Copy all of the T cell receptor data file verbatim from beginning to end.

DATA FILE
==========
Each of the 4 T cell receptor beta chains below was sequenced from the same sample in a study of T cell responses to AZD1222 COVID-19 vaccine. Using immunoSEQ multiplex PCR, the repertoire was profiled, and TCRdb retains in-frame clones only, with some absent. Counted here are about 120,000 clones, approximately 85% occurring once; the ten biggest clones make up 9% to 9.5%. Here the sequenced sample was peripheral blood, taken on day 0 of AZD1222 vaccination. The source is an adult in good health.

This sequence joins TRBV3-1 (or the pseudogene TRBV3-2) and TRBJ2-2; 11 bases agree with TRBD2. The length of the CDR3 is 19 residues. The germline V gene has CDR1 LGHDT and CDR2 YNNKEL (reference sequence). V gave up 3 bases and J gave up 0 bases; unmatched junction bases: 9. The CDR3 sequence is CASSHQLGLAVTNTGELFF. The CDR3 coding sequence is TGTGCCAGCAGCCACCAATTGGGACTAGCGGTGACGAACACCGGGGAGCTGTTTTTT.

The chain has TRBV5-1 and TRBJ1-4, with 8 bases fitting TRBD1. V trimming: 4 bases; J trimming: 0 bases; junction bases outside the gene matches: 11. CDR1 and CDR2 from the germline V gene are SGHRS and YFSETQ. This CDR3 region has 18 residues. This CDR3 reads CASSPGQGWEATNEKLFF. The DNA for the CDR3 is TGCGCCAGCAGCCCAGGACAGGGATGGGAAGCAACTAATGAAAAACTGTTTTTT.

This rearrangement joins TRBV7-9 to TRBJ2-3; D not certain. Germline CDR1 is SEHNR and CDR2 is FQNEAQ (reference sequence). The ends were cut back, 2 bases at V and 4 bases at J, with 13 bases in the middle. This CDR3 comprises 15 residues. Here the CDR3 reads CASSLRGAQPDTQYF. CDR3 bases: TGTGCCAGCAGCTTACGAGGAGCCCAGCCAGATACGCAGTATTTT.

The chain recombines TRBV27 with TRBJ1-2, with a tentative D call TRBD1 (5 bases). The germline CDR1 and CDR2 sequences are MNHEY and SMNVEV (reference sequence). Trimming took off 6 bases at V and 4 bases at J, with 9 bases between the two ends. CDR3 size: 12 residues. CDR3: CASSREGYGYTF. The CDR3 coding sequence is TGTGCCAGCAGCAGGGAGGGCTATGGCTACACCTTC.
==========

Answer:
Each of the 4 T cell receptor beta chains below was sequenced from the same sample in a study of T cell responses to AZD1222 COVID-19 vaccine. Using immunoSEQ multiplex PCR, the repertoire was profiled, and TCRdb retains in-frame clones only, with some absent. Counted here are about 120,000 clones, approximately 85% occurring once; the ten biggest clones make up 9% to 9.5%. Here the sequenced sample was peripheral blood, taken on day 0 of AZD1222 vaccination. The source is an adult in good health.

This sequence joins TRBV3-1 (or the pseudogene TRBV3-2) and TRBJ2-2; 11 bases agree with TRBD2. The length of the CDR3 is 19 residues. The germline V gene has CDR1 LGHDT and CDR2 YNNKEL (reference sequence). V gave up 3 bases and J gave up 0 bases; unmatched junction bases: 9. The CDR3 sequence is CASSHQLGLAVTNTGELFF. The CDR3 coding sequence is TGTGCCAGCAGCCACCAATTGGGACTAGCGGTGACGAACACCGGGGAGCTGTTTTTT.

The chain has TRBV5-1 and TRBJ1-4, with 8 bases fitting TRBD1. V trimming: 4 bases; J trimming: 0 bases; junction bases outside the gene matches: 11. CDR1 and CDR2 from the germline V gene are SGHRS and YFSETQ. This CDR3 region has 18 residues. This CDR3 reads CASSPGQGWEATNEKLFF. The DNA for the CDR3 is TGCGCCAGCAGCCCAGGACAGGGATGGGAAGCAACTAATGAAAAACTGTTTTTT.

This rearrangement joins TRBV7-9 to TRBJ2-3; D not certain. Germline CDR1 is SEHNR and CDR2 is FQNEAQ (reference sequence). The ends were cut back, 2 bases at V and 4 bases at J, with 13 bases in the middle. This CDR3 comprises 15 residues. Here the CDR3 reads CASSLRGAQPDTQYF. CDR3 bases: TGTGCCAGCAGCTTACGAGGAGCCCAGCCAGATACGCAGTATTTT.

The chain recombines TRBV27 with TRBJ1-2, with a tentative D call TRBD1 (5 bases). The germline CDR1 and CDR2 sequences are MNHEY and SMNVEV (reference sequence). Trimming took off 6 bases at V and 4 bases at J, with 9 bases between the two ends. CDR3 size: 12 residues. CDR3: CASSREGYGYTF. The CDR3 coding sequence is TGTGCCAGCAGCAGGGAGGGCTATGGCTACACCTTC.